Parade's End: Some Do Not...; No More Parades; A Man Could Stand Up - ; The Last Post

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Penguin Books Limited, Apr 4, 2002 - Fiction - 864 pages
7 Reviews
Consisting of four novels - SOME DO NOT..., NO MORE PARADES, A MAN COULD STAND UP and THE LAST POST - PARADE'S END is the story of Christopher Tietjens and his progress from the secure world of Edwardian England into the First World War and beyond. Tietjens embodies the values of that ordered, predictable, hierarchic society of pre-1914. Contrasted with him and portrayed with equal clarity and depth is his wife Sylvia--beautiful, arrogant, reckless--a symbol of the new times. Their conflict, the chronicle of a family and of an era, makes PARADE'S END both a gripping study of character and a work of amazing subtlety and depth.

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LibraryThing Review

User Review  - JVioland - LibraryThing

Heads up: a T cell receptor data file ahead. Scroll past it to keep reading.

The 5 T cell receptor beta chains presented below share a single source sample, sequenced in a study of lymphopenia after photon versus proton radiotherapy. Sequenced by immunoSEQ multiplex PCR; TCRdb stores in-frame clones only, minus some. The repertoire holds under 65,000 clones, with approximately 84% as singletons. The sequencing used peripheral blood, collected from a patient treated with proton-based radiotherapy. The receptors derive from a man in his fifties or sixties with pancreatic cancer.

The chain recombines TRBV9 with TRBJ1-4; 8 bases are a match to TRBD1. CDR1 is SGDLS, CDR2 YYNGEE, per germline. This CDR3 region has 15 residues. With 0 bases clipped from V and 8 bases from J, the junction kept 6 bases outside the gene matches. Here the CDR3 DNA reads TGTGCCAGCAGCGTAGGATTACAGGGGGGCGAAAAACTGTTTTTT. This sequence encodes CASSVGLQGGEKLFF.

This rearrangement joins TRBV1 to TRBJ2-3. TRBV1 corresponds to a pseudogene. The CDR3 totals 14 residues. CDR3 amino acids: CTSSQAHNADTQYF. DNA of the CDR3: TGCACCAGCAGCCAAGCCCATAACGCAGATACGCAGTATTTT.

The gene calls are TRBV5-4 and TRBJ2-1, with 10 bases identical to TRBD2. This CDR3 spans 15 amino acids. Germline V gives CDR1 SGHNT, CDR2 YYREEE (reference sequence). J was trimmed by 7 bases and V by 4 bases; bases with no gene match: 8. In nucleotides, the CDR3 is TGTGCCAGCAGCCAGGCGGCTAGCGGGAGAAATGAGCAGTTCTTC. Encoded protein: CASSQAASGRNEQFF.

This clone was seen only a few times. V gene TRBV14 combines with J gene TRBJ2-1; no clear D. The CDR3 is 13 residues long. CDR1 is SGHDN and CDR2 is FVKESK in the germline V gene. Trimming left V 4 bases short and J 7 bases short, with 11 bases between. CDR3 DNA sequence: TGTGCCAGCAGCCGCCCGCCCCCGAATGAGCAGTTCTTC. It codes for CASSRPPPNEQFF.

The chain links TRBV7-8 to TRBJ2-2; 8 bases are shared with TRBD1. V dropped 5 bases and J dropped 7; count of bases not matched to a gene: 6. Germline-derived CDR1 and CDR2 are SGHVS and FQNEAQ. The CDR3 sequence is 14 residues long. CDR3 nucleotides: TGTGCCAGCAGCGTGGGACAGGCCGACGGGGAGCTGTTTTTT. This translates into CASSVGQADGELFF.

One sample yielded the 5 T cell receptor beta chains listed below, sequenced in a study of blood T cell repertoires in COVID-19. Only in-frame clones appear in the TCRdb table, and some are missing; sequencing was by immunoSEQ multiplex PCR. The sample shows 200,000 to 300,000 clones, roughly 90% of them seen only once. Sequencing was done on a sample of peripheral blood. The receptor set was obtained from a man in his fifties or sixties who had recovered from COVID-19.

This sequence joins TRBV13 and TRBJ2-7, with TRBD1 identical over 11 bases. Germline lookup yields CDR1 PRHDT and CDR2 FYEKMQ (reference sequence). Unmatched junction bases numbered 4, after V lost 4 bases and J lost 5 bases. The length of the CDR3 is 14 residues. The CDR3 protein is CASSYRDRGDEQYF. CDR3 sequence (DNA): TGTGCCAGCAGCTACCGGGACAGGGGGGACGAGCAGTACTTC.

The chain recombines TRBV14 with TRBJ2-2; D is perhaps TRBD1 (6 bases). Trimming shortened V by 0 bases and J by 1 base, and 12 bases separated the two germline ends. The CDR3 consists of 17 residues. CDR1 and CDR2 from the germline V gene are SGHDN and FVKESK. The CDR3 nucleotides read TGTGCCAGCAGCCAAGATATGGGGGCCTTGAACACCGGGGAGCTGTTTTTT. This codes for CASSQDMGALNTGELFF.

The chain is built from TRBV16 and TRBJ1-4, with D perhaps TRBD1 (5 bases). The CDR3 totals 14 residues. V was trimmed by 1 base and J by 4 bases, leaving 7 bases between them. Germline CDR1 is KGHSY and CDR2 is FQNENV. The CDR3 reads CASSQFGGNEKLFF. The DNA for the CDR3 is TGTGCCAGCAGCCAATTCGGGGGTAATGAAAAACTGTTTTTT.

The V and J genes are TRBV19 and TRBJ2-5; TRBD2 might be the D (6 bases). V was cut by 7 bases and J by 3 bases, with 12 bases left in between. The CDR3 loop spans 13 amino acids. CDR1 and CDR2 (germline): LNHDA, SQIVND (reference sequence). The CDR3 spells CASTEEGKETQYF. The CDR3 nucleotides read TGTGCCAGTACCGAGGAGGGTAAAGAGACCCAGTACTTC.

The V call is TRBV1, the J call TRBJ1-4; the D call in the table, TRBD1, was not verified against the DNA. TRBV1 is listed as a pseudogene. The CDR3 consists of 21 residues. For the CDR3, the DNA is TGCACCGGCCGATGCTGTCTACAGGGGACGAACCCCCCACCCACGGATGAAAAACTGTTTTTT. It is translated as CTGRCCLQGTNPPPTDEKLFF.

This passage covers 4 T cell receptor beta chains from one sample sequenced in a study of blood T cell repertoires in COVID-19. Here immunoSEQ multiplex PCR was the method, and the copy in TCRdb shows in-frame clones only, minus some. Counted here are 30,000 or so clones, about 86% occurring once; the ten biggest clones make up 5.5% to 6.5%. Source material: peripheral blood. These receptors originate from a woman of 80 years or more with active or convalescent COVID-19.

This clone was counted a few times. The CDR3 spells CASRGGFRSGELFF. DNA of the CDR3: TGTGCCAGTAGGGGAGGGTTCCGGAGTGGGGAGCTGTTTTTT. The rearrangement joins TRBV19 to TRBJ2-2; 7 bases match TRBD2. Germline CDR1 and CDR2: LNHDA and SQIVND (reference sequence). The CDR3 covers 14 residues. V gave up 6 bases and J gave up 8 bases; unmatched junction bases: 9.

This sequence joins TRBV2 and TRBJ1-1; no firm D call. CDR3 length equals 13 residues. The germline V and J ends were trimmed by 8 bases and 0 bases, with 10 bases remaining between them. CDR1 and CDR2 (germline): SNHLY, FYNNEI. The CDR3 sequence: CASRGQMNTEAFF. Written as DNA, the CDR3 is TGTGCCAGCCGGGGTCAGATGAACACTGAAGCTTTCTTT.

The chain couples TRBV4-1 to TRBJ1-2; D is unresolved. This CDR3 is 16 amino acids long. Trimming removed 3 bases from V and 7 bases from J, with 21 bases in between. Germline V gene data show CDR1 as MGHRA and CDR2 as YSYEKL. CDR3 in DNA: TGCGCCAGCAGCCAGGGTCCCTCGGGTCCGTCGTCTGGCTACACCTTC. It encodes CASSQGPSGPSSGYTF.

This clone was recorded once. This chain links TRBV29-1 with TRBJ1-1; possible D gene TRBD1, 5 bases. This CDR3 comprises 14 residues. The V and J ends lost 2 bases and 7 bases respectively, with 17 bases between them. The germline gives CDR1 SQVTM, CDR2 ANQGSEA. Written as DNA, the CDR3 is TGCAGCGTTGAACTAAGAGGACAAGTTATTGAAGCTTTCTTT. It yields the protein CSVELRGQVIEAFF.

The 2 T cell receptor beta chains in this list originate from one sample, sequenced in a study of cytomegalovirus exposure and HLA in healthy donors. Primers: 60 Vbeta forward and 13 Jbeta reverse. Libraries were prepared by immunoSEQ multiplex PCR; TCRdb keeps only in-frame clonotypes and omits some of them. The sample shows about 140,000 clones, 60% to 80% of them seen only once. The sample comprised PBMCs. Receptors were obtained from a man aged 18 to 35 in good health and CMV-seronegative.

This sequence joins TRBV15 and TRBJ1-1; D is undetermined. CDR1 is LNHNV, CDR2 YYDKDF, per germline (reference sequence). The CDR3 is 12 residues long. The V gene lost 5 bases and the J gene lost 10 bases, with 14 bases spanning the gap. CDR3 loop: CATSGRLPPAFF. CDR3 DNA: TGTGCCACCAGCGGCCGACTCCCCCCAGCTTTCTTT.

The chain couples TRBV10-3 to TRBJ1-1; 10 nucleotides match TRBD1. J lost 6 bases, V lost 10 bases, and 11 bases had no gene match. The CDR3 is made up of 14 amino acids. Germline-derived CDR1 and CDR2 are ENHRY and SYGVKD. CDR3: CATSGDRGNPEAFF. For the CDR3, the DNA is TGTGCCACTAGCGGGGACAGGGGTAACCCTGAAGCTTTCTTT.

A brilliant British aristocrat officer's life during WWI without delving into the battles of war but instead the battles between him and his love interests. Very well written and engaging. One becomes immersed in this world. Read full review

LibraryThing Review

User Review  - jmoncton - LibraryThing

I picked this up because it is described as an epic tale of the impact of WW I on an upper class British family and I was hoping for a combination of Downton Abbey and The Forsyte Saga. But the book ... Read full review

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About the author (2002)

Born in Devon in 1873 and educated in England, Germany and France, Ford changed his original surname, Hueffer, in 1919, after having served with the British army in World War I (1914-1918). He wrote over 60 works including novels, poems, criticism, travel essays, and reminiscences. Ford also edited the English Review (1908-11) and the Transatlantic Review (1924, Paris). His greatest novels are generally agreed to be THE GOOD SOLDIER and PARADE'S END.

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